Philip Junk

Topic: Being aware of the trees that sorround us

After seeing this post on Instagram, I realized the absurdity of constantly using wood as a material and at the same time being unaware of trees as organisms with a huge variety of different species. We sit next to a tree and usually aren’t able to tell which kind of tree it is. When we see a car approaching us, we can tell which brand it is from a distance of 100 meters.

I’m still not sure in which direction to go so I explored a couple of ideas.

Idea No.1: Being aware of the surrounding trees by sitting on their bark

We are constantly surrounded by wood in a variety of forms. In many cases it is heavily processed and isn’t really recognizable as an organic material anymore.

Therefore the idea is to give park benches a new surface: bark of the same species of trees, that surround the bench. This way you can sit down on it and feel the structure of the bark.

Though the concept might be stronger, of I’d use the bark of the wood that the bench was made of, there are a couple of problems that come along with this approach.

First, I have to admit: I probably won’t be able to figure out which wood was being used for the bench

Second: I’d like to person sitting down to connect the bark with a living tree. That might be easier if there’s the same tree in his view

 

Idea No.2:

Mapping the trees of an area and building a three dimensional map with the bark of the different species

The map gives a haptic experiences of the environment and lets us experience the trees from a different perspective

 

Short experiment: Bark as the metaphorical packaging of wood

 

Short experiment: Fixing

 

 

 

Final idea: Bringing back the bark into everyday objects

Both of the short experiments above lead me to this concept. I examined which items I used in one day and later threw away. All of those who contained a more or less processed form of wood got back some of their bark. This way, I’m able to feel the original material, a living tree.

 

3 Comments

  1. If I understand you properly then this is about how we process a tree and how those processes turn the organism into a material. You focused on the structure of the bark since the bark is something that we usually get rid off first. The bark reminds us that there is an inside and an outside to this organism, it indicates its original shape and resembles some sort of skin. I think you are up to something here. Yet somehow the bark bench still seems a little oversimplified. One might think that this is just a cute “rustic look”. How could one further carve out (pun intended) your original thoughts?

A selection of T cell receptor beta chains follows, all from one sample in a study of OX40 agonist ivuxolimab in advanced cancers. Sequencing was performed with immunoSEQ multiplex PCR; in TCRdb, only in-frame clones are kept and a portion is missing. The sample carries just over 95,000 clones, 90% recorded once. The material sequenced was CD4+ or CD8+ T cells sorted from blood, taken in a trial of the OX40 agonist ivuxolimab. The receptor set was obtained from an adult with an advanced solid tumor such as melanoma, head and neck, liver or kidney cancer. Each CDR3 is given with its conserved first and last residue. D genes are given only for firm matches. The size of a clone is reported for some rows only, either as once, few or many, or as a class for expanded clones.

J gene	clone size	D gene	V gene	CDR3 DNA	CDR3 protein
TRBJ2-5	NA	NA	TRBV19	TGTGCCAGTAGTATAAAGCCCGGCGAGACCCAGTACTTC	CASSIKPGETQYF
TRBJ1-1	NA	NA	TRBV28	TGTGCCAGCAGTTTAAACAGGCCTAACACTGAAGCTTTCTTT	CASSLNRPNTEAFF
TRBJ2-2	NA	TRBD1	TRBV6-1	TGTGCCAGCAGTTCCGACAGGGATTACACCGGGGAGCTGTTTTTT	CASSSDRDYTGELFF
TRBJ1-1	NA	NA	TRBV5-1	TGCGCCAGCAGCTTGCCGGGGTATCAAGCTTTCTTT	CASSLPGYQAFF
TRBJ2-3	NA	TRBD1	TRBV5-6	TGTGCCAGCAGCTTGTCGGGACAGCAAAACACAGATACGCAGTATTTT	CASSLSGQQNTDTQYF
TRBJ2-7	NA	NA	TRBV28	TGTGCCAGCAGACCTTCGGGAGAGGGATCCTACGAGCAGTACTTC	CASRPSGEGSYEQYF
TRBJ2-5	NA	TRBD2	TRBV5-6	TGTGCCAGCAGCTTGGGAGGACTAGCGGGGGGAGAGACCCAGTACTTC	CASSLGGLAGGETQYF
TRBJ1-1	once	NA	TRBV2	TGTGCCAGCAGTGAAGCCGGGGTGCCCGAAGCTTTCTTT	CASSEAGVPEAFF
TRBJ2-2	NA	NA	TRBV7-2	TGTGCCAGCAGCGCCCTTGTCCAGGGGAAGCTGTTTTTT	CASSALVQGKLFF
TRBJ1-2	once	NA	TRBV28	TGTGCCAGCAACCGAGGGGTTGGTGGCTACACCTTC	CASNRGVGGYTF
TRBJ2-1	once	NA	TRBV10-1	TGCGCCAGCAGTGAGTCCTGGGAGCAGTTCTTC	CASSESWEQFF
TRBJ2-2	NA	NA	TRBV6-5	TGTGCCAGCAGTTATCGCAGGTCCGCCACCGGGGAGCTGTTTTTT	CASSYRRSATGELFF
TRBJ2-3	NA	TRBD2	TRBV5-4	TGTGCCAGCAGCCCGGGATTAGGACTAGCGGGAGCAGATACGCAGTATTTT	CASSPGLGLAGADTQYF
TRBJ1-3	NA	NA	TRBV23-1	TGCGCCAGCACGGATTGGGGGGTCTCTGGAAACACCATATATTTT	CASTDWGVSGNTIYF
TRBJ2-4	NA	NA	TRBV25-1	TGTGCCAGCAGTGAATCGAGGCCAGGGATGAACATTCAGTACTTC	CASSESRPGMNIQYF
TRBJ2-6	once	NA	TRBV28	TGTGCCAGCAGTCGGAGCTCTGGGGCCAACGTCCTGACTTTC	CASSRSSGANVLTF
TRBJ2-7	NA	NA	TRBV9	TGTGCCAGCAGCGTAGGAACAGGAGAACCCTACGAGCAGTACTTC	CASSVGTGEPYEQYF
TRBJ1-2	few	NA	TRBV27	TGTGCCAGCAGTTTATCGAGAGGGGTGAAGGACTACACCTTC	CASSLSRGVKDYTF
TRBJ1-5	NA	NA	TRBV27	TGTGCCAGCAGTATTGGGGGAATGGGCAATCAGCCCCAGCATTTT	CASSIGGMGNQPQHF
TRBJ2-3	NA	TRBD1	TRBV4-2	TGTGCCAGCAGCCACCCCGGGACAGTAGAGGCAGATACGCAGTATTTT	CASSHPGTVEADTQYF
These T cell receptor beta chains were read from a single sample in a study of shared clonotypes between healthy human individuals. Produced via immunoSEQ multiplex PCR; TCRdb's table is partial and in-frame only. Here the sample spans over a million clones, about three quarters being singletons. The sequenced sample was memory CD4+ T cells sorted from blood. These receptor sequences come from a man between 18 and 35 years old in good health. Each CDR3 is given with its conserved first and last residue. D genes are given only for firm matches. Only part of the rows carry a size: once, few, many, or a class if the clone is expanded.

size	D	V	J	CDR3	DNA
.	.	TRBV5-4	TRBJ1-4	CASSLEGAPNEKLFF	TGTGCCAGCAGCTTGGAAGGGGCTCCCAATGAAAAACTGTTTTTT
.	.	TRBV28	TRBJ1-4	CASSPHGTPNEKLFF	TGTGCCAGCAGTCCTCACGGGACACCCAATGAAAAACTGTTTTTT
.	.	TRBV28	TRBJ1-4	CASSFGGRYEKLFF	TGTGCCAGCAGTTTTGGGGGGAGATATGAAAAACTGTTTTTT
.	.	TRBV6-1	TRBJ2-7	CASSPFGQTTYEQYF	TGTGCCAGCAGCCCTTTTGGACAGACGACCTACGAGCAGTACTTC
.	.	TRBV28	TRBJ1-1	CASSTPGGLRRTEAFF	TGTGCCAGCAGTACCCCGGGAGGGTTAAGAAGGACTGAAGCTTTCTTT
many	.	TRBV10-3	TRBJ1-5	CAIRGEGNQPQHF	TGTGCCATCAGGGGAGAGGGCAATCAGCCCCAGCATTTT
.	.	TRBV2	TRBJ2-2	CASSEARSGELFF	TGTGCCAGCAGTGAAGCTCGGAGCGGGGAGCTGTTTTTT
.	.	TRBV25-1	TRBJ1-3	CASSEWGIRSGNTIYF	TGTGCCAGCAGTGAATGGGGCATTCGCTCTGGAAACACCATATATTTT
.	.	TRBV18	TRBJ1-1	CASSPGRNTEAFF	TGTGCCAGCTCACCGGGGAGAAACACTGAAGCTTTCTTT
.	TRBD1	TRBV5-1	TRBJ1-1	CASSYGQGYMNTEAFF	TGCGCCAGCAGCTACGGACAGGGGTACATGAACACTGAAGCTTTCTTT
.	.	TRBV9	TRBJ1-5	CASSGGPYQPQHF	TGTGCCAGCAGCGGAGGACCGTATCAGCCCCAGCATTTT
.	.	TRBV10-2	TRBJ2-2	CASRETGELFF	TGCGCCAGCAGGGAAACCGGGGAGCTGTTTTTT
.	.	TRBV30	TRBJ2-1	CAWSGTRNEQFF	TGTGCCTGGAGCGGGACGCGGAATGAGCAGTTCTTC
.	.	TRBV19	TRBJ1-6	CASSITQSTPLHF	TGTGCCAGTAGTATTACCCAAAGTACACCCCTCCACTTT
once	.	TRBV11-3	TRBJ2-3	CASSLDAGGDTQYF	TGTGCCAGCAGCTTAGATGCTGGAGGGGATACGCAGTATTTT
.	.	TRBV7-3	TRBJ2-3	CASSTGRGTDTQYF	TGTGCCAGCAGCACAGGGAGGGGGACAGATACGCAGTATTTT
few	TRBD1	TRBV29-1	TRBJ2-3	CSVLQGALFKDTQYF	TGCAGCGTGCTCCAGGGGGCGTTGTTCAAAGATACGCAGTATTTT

1. Hi Ralph,
      thanks for the input. Unfortunatley every idea I come up with is even more blunt. I’m going to do a couple of short experiments and see where it gets me.

  2. Maybe you start with a systematic formal approach by taking a raw piece of a tree and turn it step by step into wood. Or maybe you just dig a little into techniques carpenters use, in particular how they sometimes integrate the “natural” grown shapes into furniture design.
    I also find the bark packaging idea interesting. What if you played around with it, maybe turned it inside out (with the bark on the inside of the shape). It might be interesting to just stick with wood and not use a tin can here.
    Maybe you should just spend a day at the wood workshop and play around. 🙂

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